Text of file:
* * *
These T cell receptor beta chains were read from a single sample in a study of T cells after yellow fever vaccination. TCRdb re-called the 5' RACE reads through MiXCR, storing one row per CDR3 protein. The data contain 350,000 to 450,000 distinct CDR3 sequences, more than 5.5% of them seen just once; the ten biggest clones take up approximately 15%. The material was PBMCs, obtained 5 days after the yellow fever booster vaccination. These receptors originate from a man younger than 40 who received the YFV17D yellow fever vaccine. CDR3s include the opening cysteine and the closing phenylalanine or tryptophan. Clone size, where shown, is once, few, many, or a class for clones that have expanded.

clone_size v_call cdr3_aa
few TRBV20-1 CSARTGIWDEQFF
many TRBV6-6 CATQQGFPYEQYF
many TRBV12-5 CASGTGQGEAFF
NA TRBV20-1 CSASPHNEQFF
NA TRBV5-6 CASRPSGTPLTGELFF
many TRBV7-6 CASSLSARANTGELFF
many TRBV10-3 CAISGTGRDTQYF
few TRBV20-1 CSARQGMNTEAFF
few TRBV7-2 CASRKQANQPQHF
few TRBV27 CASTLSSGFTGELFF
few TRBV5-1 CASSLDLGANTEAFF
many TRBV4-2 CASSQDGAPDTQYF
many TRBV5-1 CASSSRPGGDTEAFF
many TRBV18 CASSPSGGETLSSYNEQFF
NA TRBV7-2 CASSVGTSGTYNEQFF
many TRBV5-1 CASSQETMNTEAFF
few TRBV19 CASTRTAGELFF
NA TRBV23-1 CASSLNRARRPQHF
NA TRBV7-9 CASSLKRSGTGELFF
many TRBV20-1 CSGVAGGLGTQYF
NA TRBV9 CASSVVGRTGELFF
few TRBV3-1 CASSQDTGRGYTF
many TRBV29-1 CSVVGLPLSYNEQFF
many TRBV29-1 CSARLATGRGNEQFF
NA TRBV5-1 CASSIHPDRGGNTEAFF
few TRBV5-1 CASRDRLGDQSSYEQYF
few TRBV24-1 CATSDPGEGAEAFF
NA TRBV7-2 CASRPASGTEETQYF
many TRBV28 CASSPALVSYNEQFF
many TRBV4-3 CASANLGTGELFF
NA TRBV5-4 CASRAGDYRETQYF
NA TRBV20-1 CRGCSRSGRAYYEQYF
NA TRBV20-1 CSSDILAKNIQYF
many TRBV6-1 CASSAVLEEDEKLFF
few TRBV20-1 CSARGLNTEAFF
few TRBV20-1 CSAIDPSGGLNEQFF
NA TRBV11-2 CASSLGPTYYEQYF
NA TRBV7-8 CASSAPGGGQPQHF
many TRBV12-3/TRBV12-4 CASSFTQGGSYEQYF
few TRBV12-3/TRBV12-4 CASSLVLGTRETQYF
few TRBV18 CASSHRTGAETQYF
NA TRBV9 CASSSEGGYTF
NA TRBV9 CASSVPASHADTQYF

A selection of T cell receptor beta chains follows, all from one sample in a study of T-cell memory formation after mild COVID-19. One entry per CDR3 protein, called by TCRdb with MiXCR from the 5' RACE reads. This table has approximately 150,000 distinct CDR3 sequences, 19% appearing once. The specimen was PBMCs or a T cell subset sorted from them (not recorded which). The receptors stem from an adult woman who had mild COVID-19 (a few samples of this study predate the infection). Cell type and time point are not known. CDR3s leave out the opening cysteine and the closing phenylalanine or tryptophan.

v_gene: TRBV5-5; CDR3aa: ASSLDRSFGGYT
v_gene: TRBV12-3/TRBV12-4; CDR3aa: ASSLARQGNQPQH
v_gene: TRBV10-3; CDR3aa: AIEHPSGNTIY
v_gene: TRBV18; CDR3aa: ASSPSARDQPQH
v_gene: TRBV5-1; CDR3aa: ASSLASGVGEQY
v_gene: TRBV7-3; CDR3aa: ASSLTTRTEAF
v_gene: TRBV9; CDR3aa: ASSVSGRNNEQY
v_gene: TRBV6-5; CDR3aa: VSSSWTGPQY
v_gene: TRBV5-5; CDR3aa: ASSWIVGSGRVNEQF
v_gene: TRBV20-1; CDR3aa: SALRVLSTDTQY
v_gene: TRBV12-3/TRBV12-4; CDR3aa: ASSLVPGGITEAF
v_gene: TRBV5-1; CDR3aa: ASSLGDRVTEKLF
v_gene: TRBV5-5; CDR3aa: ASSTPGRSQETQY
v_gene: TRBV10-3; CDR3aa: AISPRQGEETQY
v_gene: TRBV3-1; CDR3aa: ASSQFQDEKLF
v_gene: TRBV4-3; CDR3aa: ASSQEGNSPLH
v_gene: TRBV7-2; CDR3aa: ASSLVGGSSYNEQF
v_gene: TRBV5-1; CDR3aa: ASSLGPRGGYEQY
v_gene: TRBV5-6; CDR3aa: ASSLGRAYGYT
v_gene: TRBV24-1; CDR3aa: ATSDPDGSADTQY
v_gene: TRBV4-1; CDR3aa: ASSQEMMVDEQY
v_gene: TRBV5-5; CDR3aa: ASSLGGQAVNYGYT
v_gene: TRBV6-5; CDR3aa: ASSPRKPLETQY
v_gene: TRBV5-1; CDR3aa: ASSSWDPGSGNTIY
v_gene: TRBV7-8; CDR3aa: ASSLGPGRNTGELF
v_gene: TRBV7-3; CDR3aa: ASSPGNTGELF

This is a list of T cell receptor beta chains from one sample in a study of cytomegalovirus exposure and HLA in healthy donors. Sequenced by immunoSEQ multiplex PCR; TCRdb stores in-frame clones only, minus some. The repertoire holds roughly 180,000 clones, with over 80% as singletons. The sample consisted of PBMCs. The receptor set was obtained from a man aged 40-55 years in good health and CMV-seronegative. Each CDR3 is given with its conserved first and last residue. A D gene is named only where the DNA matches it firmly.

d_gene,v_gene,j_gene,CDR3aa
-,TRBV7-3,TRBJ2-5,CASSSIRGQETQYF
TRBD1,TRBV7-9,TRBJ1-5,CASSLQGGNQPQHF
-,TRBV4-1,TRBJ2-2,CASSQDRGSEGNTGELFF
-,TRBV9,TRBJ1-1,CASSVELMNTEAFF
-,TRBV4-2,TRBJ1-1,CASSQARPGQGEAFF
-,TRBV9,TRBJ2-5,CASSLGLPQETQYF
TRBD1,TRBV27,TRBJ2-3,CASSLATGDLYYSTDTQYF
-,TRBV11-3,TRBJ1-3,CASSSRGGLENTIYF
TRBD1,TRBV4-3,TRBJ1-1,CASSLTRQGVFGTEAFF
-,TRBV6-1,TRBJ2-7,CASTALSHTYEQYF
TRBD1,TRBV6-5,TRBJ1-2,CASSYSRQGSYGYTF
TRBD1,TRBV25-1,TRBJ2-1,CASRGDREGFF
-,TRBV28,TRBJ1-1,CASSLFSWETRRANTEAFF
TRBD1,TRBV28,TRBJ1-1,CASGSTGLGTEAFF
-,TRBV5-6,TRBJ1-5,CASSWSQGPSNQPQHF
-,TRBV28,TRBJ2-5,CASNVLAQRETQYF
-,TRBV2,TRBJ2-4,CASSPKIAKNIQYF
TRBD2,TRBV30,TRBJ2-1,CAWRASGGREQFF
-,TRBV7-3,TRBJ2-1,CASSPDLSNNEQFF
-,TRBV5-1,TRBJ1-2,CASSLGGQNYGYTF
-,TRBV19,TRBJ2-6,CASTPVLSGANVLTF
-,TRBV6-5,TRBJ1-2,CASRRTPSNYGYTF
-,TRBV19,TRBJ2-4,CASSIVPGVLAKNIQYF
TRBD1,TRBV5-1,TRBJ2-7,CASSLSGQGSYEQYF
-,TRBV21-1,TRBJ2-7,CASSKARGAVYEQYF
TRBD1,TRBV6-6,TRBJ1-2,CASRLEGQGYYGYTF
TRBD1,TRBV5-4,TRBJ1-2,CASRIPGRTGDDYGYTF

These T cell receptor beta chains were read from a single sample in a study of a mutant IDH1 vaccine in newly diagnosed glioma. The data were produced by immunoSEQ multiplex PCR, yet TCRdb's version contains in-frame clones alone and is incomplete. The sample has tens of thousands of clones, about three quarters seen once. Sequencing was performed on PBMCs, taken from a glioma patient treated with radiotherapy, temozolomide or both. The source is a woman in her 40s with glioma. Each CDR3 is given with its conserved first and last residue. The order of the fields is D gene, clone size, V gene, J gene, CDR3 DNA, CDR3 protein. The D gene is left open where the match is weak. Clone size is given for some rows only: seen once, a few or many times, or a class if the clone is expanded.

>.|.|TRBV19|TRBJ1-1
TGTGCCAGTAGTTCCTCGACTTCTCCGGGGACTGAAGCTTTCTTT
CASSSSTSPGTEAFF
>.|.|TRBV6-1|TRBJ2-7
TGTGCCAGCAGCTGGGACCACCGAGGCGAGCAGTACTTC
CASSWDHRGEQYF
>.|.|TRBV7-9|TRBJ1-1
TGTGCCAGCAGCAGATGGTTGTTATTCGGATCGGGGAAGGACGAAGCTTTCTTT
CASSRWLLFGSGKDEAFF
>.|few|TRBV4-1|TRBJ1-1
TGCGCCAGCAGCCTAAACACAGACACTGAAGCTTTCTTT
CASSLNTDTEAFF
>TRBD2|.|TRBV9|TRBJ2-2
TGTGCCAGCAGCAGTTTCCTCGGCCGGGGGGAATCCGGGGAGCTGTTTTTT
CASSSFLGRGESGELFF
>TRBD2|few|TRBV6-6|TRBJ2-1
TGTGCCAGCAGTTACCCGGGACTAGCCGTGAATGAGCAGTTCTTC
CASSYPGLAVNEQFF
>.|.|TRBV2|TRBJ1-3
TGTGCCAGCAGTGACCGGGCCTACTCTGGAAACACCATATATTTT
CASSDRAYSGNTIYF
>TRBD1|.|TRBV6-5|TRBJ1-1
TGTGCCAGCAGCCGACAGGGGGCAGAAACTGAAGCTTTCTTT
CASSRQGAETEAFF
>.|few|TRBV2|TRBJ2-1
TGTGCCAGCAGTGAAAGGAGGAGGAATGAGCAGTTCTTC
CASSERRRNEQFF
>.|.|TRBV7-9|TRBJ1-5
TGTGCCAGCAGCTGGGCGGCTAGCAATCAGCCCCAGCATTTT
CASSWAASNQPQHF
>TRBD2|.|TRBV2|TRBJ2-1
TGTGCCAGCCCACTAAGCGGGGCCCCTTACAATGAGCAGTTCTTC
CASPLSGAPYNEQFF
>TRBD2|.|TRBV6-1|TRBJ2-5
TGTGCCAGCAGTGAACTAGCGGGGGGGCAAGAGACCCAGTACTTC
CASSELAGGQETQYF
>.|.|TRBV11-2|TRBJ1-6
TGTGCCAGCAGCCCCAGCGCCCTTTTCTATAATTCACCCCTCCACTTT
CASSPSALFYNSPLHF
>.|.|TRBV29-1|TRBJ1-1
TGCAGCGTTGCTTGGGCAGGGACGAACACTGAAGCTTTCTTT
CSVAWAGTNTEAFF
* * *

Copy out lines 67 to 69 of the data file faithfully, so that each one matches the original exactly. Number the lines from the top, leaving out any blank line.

v_gene: TRBV4-1; CDR3aa: ASSQEMMVDEQY
v_gene: TRBV5-5; CDR3aa: ASSLGGQAVNYGYT
v_gene: TRBV6-5; CDR3aa: ASSPRKPLETQY